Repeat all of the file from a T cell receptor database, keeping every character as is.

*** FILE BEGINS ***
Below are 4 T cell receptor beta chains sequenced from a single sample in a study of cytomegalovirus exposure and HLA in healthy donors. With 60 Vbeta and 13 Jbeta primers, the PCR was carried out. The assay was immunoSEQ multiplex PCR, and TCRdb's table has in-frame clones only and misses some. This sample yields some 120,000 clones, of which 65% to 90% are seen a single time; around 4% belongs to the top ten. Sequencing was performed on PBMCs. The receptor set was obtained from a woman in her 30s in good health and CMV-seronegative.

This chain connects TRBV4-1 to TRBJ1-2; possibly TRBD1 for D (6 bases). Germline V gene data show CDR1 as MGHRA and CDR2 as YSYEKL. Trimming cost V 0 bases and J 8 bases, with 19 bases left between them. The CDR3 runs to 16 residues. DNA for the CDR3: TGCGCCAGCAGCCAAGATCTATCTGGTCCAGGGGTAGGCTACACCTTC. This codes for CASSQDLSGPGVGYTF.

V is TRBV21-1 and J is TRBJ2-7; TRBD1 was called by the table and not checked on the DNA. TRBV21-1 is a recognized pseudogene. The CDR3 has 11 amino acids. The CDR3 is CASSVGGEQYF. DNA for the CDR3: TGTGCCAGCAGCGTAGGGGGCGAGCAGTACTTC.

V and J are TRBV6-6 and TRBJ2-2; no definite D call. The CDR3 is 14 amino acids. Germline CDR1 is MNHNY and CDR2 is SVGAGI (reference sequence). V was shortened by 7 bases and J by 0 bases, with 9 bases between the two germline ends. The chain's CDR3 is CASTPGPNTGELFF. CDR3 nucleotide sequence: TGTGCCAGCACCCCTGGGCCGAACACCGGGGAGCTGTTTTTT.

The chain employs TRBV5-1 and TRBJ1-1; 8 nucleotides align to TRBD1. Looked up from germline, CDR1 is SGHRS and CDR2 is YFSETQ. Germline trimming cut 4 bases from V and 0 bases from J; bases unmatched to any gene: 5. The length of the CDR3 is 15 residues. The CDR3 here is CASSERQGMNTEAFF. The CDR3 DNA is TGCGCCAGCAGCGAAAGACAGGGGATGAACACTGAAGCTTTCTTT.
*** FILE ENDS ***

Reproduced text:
Below are 4 T cell receptor beta chains sequenced from a single sample in a study of cytomegalovirus exposure and HLA in healthy donors. With 60 Vbeta and 13 Jbeta primers, the PCR was carried out. The assay was immunoSEQ multiplex PCR, and TCRdb's table has in-frame clones only and misses some. This sample yields some 120,000 clones, of which 65% to 90% are seen a single time; around 4% belongs to the top ten. Sequencing was performed on PBMCs. The receptor set was obtained from a woman in her 30s in good health and CMV-seronegative.

This chain connects TRBV4-1 to TRBJ1-2; possibly TRBD1 for D (6 bases). Germline V gene data show CDR1 as MGHRA and CDR2 as YSYEKL. Trimming cost V 0 bases and J 8 bases, with 19 bases left between them. The CDR3 runs to 16 residues. DNA for the CDR3: TGCGCCAGCAGCCAAGATCTATCTGGTCCAGGGGTAGGCTACACCTTC. This codes for CASSQDLSGPGVGYTF.

V is TRBV21-1 and J is TRBJ2-7; TRBD1 was called by the table and not checked on the DNA. TRBV21-1 is a recognized pseudogene. The CDR3 has 11 amino acids. The CDR3 is CASSVGGEQYF. DNA for the CDR3: TGTGCCAGCAGCGTAGGGGGCGAGCAGTACTTC.

V and J are TRBV6-6 and TRBJ2-2; no definite D call. The CDR3 is 14 amino acids. Germline CDR1 is MNHNY and CDR2 is SVGAGI (reference sequence). V was shortened by 7 bases and J by 0 bases, with 9 bases between the two germline ends. The chain's CDR3 is CASTPGPNTGELFF. CDR3 nucleotide sequence: TGTGCCAGCACCCCTGGGCCGAACACCGGGGAGCTGTTTTTT.

The chain employs TRBV5-1 and TRBJ1-1; 8 nucleotides align to TRBD1. Looked up from germline, CDR1 is SGHRS and CDR2 is YFSETQ. Germline trimming cut 4 bases from V and 0 bases from J; bases unmatched to any gene: 5. The length of the CDR3 is 15 residues. The CDR3 here is CASSERQGMNTEAFF. The CDR3 DNA is TGCGCCAGCAGCGAAAGACAGGGGATGAACACTGAAGCTTTCTTT.